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Switzerland

Switzerland, officially the Swiss Confederation, is a country situated at the confluence of Western, Central, and Southern Europe. It is a federal republic composed of 26 cantons, with federal authorities based in Bern. Switzerland is a landlocked country bordered by Italy to the south, France to the west, Germany to the north, and Austria and Liechtenstein to the east. It is geographically divided among the Swiss Plateau, the Alps, and the Jura, spanning a total area of 41,285 km2 , and land area of 39,997 km2 . While the Alps occupy the greater part of the territory, the Swiss population of approximately 8.5 million is concentrated mostly on the plateau, where the largest cities and economic centres are located, among them Zürich, Geneva and Basel. These cities are home to several offices of international organisations such as the headquarters of FIFA, the UN's second-largest Office, and the main building of the Bank for International Settlements. The main international airports of Switzerland are also located in these cities. The establishment of the Old Swiss Confederacy dates to the late medieval period, resulting from a series of military successes against Austria and Burgundy. Swiss independence from the Holy Roman Empire was formally recognized in the Peace of Westphalia in 1648. The Federal Charter of 1291 is considered the founding document of Switzerland which is celebrated on Swiss National Day. Since the Reformation of the 16th century, Switzerland has maintained a strong policy of armed neutrality; it has not fought an international war since 1815 and did not join the United Nations until 2002. Nevertheless, it pursues an active foreign policy and is frequently involved in peace-building processes around the world. Switzerland is the birthplace of the Red Cross, one of the world's oldest and best known humanitarian organisations, and is home to numerous international organisations, including the United Nations Office at Geneva, which is its second-largest in the world. It is a founding member of the European Free Trade Association, but notably not part of the European Union, the European Economic Area or the Eurozone. However, it participates in the Schengen Area and the European Single Market through bilateral treaties. Switzerland occupies the crossroads of Germanic and Romance Europe, as reflected in its four main linguistic and cultural regions: German, French, Italian and Romansh. Although the majority of the population are German-speaking, Swiss national identity is rooted in a common historical background, shared values such as federalism and direct democracy, and Alpine symbolism. Due to its linguistic diversity, Switzerland is known by a variety of native names: Schweiz [ˈʃvaɪts] ; Suisse [sɥis] ; Svizzera [ˈzvittsera] ; and Svizra [ˈʒviːtsrɐ, ˈʒviːtsʁɐ] . On coins and stamps, the Latin name, Confoederatio Helvetica – frequently shortened to "Helvetia" – is used instead of the four national languages. The sovereign state is one of the most developed countries in the world, with the highest nominal wealth per adult and the eighth-highest per capita gross domestic product. It ranks at or near the top in several international metrics, including economic competitiveness and human development. Zürich, Geneva and Basel have been ranked among the top ten cities in the world in terms of quality of life, with Zürich ranked second globally. In 2019, IMD placed Switzerland first in attracting skilled workers. The World Economic Forum ranks it the 5th most competitive country globally.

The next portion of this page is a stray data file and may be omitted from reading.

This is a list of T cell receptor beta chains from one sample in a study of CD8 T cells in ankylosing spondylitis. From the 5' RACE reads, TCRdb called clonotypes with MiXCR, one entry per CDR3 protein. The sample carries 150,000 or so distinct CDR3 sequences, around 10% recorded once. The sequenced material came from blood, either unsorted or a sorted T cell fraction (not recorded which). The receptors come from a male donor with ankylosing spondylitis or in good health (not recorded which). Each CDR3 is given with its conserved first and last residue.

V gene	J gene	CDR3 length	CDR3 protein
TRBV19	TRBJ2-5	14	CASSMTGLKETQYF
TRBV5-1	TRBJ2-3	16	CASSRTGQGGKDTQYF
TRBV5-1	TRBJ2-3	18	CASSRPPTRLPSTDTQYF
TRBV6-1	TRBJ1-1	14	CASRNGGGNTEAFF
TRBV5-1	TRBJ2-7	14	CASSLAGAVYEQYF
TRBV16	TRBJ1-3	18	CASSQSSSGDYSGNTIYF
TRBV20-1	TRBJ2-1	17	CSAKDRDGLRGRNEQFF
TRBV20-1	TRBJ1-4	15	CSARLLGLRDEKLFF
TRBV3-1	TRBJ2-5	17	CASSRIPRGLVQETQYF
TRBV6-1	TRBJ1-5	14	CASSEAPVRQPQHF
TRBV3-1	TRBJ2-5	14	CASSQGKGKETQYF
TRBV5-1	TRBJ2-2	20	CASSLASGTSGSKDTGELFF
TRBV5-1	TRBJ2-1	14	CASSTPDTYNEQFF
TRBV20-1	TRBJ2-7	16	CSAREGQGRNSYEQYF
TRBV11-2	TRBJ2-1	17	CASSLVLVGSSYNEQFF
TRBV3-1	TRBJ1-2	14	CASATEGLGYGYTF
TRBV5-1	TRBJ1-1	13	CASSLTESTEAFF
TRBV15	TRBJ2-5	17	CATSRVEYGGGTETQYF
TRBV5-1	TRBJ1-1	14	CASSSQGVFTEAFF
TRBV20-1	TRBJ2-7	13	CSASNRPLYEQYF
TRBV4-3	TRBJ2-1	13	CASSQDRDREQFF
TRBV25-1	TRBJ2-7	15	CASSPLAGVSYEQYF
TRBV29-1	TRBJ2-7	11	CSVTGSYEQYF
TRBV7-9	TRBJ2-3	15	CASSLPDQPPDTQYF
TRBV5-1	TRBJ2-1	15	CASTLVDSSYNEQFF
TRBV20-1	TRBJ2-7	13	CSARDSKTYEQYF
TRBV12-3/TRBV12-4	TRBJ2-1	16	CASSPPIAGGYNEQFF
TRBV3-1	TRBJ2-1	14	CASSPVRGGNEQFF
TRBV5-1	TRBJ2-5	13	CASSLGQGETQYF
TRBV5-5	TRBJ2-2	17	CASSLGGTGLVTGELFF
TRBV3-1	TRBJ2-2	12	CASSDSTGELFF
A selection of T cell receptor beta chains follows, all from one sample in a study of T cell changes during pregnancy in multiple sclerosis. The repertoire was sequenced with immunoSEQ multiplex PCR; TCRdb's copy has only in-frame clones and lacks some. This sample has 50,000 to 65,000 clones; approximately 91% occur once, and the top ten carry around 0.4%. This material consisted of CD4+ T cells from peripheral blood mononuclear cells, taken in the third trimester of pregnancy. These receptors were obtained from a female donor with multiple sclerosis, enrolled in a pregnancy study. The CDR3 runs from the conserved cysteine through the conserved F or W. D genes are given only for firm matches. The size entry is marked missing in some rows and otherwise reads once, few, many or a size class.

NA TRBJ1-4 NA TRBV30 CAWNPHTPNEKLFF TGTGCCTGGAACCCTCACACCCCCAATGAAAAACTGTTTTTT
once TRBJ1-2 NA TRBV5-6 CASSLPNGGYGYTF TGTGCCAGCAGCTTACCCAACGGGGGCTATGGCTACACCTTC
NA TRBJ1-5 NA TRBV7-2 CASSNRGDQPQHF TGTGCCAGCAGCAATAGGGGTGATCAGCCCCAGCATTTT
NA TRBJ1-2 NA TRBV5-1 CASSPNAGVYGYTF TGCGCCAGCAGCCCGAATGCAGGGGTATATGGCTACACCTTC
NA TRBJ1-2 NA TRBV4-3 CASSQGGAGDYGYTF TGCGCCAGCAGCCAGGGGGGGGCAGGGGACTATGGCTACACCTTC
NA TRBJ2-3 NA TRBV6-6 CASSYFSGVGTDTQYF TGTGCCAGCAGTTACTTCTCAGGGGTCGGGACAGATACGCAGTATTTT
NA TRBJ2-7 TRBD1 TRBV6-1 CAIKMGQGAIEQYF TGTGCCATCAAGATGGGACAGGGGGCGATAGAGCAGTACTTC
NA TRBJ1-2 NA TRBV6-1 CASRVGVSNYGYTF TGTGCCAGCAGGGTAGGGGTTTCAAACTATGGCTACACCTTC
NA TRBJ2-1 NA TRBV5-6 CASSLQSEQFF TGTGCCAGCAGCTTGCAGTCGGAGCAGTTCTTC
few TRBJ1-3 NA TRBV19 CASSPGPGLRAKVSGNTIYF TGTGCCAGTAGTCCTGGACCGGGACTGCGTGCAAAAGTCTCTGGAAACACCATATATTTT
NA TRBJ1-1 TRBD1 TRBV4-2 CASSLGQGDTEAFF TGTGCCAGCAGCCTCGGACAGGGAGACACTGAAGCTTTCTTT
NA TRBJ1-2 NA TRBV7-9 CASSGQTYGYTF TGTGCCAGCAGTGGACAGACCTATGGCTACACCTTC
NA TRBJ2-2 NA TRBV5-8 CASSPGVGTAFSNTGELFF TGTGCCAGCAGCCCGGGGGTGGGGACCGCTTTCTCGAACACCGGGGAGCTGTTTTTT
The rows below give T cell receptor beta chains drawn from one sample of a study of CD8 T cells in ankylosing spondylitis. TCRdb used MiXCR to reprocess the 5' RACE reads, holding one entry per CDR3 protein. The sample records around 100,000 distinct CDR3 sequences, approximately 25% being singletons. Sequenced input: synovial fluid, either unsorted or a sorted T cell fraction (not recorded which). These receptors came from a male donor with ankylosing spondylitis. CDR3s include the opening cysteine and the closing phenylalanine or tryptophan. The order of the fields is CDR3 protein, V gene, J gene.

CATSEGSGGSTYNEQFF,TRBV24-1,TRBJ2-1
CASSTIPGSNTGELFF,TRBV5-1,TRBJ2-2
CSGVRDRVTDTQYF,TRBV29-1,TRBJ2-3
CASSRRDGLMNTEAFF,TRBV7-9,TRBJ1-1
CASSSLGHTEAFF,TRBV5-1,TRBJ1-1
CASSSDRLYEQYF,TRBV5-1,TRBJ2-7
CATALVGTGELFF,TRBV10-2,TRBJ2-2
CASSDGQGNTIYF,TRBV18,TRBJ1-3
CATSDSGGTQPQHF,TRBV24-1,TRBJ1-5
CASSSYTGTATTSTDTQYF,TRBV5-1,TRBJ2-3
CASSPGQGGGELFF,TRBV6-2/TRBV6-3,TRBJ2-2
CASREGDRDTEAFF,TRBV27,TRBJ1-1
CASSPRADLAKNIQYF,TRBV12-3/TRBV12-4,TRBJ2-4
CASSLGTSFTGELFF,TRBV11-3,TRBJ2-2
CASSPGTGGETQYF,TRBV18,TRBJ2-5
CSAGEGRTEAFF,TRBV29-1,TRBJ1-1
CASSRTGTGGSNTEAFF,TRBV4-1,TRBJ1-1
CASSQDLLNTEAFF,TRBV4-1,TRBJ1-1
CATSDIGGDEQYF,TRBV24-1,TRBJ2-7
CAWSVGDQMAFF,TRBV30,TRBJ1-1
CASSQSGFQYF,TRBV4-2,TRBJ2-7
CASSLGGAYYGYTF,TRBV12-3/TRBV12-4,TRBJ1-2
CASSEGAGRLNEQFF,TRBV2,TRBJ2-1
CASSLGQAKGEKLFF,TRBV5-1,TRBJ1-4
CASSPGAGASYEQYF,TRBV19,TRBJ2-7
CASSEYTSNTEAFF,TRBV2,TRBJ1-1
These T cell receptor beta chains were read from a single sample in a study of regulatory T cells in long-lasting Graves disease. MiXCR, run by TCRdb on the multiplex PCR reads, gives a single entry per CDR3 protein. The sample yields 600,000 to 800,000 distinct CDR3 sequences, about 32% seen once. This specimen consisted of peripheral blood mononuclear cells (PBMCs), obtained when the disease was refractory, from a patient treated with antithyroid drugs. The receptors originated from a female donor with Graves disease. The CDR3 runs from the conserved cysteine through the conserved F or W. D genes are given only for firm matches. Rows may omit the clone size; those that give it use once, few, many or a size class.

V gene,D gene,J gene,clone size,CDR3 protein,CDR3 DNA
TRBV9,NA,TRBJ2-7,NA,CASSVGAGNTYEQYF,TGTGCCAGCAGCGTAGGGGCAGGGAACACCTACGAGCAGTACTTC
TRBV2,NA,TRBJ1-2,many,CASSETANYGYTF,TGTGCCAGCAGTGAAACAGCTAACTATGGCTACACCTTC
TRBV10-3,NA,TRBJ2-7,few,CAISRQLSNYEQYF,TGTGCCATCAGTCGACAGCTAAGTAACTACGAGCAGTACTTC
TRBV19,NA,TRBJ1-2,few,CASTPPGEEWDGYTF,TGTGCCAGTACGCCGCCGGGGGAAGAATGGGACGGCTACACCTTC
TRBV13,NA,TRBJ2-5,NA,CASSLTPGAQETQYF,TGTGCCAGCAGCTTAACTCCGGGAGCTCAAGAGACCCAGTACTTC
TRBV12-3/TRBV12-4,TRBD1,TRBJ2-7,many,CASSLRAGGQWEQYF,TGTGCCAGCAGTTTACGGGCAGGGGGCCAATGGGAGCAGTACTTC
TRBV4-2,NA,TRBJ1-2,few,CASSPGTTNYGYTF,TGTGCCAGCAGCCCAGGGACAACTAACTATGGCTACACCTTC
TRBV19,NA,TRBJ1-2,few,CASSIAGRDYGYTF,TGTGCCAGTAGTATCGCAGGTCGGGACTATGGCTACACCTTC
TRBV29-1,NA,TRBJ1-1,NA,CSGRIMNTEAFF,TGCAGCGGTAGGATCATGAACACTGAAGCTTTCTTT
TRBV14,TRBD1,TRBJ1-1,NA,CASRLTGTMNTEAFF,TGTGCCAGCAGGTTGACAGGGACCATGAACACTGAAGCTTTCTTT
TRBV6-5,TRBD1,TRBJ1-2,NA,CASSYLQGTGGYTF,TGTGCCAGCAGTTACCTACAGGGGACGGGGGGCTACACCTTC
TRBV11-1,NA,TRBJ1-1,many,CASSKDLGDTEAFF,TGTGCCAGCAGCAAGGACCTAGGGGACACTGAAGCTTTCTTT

Kunstmuseum Basel

Basel

The Kunstmuseum Basel houses the largest and most significant public art collection in Switzerland, and is listed as a heritage site of national significance.Its lineage extends back to the Amerbach Cabinet, a collection of works by Hans Holbein purchased by the city of Basel in 1661, which made it the first municipally owned and therefore open to the public museum in the world. Its collection is distinguished by an impressively wide historic span, from the early 15th century up to the immediate present. Its various areas of emphasis give it international standing as one of the most significant museums of its kind. These encompass: paintings and drawings by artists active in the Upper Rhine region between 1400 and 1600, and on the art of the 19th to 21st centuries.